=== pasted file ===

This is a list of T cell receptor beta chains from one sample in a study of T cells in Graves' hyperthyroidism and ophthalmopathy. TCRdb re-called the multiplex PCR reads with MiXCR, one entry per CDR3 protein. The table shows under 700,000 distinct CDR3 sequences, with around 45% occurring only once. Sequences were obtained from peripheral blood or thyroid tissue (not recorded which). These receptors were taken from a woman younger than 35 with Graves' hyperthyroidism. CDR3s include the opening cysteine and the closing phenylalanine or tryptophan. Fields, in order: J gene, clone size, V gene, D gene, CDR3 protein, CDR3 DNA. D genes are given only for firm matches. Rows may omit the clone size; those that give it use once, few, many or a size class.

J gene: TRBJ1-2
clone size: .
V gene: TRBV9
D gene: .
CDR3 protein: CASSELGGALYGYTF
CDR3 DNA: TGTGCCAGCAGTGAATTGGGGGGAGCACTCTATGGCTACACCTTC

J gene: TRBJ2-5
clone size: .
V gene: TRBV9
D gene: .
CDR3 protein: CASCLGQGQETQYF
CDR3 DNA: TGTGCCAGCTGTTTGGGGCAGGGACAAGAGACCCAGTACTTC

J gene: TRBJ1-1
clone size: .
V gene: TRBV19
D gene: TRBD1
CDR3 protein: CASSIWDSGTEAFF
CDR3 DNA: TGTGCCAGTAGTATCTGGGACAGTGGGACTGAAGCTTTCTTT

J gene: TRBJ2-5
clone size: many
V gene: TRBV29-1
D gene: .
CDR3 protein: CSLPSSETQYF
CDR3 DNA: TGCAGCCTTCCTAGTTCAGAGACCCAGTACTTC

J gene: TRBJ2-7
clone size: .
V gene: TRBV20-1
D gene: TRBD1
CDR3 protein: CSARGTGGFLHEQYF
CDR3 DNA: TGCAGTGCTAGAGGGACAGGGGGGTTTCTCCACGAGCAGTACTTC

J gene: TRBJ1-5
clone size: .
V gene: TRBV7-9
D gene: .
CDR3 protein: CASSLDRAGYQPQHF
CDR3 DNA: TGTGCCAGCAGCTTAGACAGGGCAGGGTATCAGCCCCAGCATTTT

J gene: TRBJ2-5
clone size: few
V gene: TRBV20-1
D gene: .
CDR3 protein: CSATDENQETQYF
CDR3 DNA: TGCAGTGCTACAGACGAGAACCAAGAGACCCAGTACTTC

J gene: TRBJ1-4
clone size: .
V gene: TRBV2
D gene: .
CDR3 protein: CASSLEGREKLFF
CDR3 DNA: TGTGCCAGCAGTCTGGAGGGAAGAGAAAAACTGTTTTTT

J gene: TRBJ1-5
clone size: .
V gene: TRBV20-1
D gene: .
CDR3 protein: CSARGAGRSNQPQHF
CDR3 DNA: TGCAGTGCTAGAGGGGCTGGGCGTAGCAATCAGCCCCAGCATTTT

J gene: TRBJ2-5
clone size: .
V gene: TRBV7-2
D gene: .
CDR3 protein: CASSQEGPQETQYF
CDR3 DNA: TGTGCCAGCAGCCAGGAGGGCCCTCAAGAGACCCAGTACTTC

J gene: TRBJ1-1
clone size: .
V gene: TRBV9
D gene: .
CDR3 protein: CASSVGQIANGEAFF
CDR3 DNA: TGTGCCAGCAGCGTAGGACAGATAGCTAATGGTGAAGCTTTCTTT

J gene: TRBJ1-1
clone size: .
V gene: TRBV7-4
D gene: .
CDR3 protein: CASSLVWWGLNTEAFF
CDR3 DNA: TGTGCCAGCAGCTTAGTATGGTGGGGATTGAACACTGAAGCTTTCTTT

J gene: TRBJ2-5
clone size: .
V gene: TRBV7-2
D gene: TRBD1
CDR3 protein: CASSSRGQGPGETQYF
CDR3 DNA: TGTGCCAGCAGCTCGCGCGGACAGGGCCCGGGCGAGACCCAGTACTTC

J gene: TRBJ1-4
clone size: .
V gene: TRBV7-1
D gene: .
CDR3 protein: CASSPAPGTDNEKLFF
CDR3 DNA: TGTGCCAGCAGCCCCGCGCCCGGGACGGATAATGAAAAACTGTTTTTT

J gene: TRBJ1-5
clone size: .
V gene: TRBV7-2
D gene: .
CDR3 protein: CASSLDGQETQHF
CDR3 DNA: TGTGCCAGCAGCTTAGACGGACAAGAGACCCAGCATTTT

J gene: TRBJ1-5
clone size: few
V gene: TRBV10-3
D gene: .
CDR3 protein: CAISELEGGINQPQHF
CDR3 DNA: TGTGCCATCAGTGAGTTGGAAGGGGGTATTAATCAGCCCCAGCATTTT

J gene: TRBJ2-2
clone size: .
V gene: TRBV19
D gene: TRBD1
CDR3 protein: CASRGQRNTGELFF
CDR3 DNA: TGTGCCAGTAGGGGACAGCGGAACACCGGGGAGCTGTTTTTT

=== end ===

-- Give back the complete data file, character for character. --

This is a list of T cell receptor beta chains from one sample in a study of T cells in Graves' hyperthyroidism and ophthalmopathy. TCRdb re-called the multiplex PCR reads with MiXCR, one entry per CDR3 protein. The table shows under 700,000 distinct CDR3 sequences, with around 45% occurring only once. Sequences were obtained from peripheral blood or thyroid tissue (not recorded which). These receptors were taken from a woman younger than 35 with Graves' hyperthyroidism. CDR3s include the opening cysteine and the closing phenylalanine or tryptophan. Fields, in order: J gene, clone size, V gene, D gene, CDR3 protein, CDR3 DNA. D genes are given only for firm matches. Rows may omit the clone size; those that give it use once, few, many or a size class.

J gene: TRBJ1-2
clone size: .
V gene: TRBV9
D gene: .
CDR3 protein: CASSELGGALYGYTF
CDR3 DNA: TGTGCCAGCAGTGAATTGGGGGGAGCACTCTATGGCTACACCTTC

J gene: TRBJ2-5
clone size: .
V gene: TRBV9
D gene: .
CDR3 protein: CASCLGQGQETQYF
CDR3 DNA: TGTGCCAGCTGTTTGGGGCAGGGACAAGAGACCCAGTACTTC

J gene: TRBJ1-1
clone size: .
V gene: TRBV19
D gene: TRBD1
CDR3 protein: CASSIWDSGTEAFF
CDR3 DNA: TGTGCCAGTAGTATCTGGGACAGTGGGACTGAAGCTTTCTTT

J gene: TRBJ2-5
clone size: many
V gene: TRBV29-1
D gene: .
CDR3 protein: CSLPSSETQYF
CDR3 DNA: TGCAGCCTTCCTAGTTCAGAGACCCAGTACTTC

J gene: TRBJ2-7
clone size: .
V gene: TRBV20-1
D gene: TRBD1
CDR3 protein: CSARGTGGFLHEQYF
CDR3 DNA: TGCAGTGCTAGAGGGACAGGGGGGTTTCTCCACGAGCAGTACTTC

J gene: TRBJ1-5
clone size: .
V gene: TRBV7-9
D gene: .
CDR3 protein: CASSLDRAGYQPQHF
CDR3 DNA: TGTGCCAGCAGCTTAGACAGGGCAGGGTATCAGCCCCAGCATTTT

J gene: TRBJ2-5
clone size: few
V gene: TRBV20-1
D gene: .
CDR3 protein: CSATDENQETQYF
CDR3 DNA: TGCAGTGCTACAGACGAGAACCAAGAGACCCAGTACTTC

J gene: TRBJ1-4
clone size: .
V gene: TRBV2
D gene: .
CDR3 protein: CASSLEGREKLFF
CDR3 DNA: TGTGCCAGCAGTCTGGAGGGAAGAGAAAAACTGTTTTTT

J gene: TRBJ1-5
clone size: .
V gene: TRBV20-1
D gene: .
CDR3 protein: CSARGAGRSNQPQHF
CDR3 DNA: TGCAGTGCTAGAGGGGCTGGGCGTAGCAATCAGCCCCAGCATTTT

J gene: TRBJ2-5
clone size: .
V gene: TRBV7-2
D gene: .
CDR3 protein: CASSQEGPQETQYF
CDR3 DNA: TGTGCCAGCAGCCAGGAGGGCCCTCAAGAGACCCAGTACTTC

J gene: TRBJ1-1
clone size: .
V gene: TRBV9
D gene: .
CDR3 protein: CASSVGQIANGEAFF
CDR3 DNA: TGTGCCAGCAGCGTAGGACAGATAGCTAATGGTGAAGCTTTCTTT

J gene: TRBJ1-1
clone size: .
V gene: TRBV7-4
D gene: .
CDR3 protein: CASSLVWWGLNTEAFF
CDR3 DNA: TGTGCCAGCAGCTTAGTATGGTGGGGATTGAACACTGAAGCTTTCTTT

J gene: TRBJ2-5
clone size: .
V gene: TRBV7-2
D gene: TRBD1
CDR3 protein: CASSSRGQGPGETQYF
CDR3 DNA: TGTGCCAGCAGCTCGCGCGGACAGGGCCCGGGCGAGACCCAGTACTTC

J gene: TRBJ1-4
clone size: .
V gene: TRBV7-1
D gene: .
CDR3 protein: CASSPAPGTDNEKLFF
CDR3 DNA: TGTGCCAGCAGCCCCGCGCCCGGGACGGATAATGAAAAACTGTTTTTT

J gene: TRBJ1-5
clone size: .
V gene: TRBV7-2
D gene: .
CDR3 protein: CASSLDGQETQHF
CDR3 DNA: TGTGCCAGCAGCTTAGACGGACAAGAGACCCAGCATTTT

J gene: TRBJ1-5
clone size: few
V gene: TRBV10-3
D gene: .
CDR3 protein: CAISELEGGINQPQHF
CDR3 DNA: TGTGCCATCAGTGAGTTGGAAGGGGGTATTAATCAGCCCCAGCATTTT

J gene: TRBJ2-2
clone size: .
V gene: TRBV19
D gene: TRBD1
CDR3 protein: CASRGQRNTGELFF
CDR3 DNA: TGTGCCAGTAGGGGACAGCGGAACACCGGGGAGCTGTTTTTT